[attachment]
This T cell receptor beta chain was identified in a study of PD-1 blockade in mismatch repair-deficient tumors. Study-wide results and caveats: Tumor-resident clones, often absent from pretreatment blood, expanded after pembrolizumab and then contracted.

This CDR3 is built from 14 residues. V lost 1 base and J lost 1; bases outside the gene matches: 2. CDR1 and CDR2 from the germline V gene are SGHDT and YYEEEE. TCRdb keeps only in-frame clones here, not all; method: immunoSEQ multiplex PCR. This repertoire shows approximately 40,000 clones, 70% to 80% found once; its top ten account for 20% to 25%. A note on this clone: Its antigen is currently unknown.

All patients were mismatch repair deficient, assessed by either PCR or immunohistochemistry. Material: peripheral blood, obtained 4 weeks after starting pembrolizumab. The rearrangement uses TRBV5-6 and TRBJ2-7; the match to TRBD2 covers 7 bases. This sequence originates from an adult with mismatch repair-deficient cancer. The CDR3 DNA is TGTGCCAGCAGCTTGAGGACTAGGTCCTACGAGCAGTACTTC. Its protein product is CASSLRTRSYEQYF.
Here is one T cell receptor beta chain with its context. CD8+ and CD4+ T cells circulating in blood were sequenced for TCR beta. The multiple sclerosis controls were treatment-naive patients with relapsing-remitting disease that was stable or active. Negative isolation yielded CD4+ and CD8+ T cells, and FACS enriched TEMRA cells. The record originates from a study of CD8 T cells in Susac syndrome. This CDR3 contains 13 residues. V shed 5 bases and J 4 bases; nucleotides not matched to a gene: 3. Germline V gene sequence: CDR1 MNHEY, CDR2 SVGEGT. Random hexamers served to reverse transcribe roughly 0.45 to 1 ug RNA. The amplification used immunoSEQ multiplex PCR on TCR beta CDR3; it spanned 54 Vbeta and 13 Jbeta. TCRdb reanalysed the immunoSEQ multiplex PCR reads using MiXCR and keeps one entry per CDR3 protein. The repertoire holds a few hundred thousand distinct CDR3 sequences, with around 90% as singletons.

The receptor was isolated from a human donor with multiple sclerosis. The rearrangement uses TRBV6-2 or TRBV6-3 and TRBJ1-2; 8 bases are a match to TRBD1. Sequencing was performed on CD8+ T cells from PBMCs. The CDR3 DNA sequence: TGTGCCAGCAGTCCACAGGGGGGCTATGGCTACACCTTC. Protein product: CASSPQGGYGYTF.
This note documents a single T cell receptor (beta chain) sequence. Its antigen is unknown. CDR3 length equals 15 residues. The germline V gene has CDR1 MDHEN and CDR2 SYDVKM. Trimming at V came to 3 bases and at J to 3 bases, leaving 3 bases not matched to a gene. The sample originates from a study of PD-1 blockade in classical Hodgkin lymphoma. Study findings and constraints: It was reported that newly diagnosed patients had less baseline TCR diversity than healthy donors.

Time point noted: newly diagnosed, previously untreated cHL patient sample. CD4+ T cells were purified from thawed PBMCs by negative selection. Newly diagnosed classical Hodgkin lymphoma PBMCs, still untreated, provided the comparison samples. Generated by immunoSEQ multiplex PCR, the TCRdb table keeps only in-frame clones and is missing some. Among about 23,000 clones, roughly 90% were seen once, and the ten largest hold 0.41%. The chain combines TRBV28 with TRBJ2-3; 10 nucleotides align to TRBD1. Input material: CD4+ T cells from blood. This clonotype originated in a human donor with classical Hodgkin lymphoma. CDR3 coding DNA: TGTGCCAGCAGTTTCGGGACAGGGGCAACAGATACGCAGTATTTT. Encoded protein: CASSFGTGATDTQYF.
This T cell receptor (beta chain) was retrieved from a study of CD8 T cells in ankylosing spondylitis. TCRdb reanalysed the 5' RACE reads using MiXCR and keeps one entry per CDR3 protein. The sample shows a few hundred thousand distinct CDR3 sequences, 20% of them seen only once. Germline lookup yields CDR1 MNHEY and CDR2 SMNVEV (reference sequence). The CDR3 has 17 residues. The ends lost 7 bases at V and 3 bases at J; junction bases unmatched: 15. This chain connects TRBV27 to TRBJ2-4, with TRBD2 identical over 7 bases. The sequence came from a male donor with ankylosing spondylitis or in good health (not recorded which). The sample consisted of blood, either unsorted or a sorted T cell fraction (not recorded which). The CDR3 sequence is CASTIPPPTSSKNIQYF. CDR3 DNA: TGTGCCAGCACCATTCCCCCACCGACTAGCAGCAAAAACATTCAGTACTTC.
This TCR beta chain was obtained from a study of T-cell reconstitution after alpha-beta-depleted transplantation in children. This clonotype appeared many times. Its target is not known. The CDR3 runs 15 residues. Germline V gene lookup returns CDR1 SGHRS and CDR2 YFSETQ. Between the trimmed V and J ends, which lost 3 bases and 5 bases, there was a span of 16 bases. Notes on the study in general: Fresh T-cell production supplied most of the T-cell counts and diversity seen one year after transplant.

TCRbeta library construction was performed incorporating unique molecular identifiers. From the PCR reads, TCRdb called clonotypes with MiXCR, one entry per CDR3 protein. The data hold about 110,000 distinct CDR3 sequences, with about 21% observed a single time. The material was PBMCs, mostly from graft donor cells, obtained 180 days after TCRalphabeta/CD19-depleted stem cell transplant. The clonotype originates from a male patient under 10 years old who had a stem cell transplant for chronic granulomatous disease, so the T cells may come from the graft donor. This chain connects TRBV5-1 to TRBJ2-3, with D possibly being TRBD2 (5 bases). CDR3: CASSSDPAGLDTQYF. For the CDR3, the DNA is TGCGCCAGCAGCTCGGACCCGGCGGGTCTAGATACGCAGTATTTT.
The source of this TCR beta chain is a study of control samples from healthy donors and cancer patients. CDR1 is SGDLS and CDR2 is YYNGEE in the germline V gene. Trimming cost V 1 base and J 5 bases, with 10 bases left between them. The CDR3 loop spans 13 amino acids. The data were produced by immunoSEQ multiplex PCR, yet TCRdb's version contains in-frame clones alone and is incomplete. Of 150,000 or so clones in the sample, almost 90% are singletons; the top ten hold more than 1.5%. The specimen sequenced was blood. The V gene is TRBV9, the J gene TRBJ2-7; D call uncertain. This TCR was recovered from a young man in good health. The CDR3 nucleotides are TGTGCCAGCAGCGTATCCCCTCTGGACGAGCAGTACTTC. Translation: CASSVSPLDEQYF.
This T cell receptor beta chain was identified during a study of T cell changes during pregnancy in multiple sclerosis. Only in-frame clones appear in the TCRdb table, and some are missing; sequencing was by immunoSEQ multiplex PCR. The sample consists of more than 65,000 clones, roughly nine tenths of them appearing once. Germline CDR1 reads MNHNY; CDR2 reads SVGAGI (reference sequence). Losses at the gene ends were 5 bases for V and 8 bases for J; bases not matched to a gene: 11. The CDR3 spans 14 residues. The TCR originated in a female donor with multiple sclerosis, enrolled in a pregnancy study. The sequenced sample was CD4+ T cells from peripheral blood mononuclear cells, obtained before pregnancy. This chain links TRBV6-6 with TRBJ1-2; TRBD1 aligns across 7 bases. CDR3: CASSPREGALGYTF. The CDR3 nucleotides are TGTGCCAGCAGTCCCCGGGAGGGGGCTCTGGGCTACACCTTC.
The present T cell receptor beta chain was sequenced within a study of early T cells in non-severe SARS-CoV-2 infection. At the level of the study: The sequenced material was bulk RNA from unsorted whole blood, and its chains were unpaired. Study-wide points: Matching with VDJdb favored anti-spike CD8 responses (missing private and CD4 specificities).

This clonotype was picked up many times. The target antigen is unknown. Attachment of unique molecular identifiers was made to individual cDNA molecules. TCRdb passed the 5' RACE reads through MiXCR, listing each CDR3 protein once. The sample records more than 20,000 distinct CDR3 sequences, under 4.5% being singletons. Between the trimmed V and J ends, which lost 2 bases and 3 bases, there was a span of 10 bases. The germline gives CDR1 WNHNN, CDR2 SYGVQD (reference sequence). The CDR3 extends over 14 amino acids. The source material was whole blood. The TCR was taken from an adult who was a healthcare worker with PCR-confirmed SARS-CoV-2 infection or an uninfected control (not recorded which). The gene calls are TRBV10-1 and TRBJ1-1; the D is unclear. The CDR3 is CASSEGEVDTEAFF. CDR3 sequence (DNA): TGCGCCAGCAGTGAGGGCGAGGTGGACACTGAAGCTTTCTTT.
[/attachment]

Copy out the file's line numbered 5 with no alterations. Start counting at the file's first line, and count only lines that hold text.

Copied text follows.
The receptor was isolated from a human donor with multiple sclerosis. The rearrangement uses TRBV6-2 or TRBV6-3 and TRBJ1-2; 8 bases are a match to TRBD1. Sequencing was performed on CD8+ T cells from PBMCs. The CDR3 DNA sequence: TGTGCCAGCAGTCCACAGGGGGGCTATGGCTACACCTTC. Protein product: CASSPQGGYGYTF.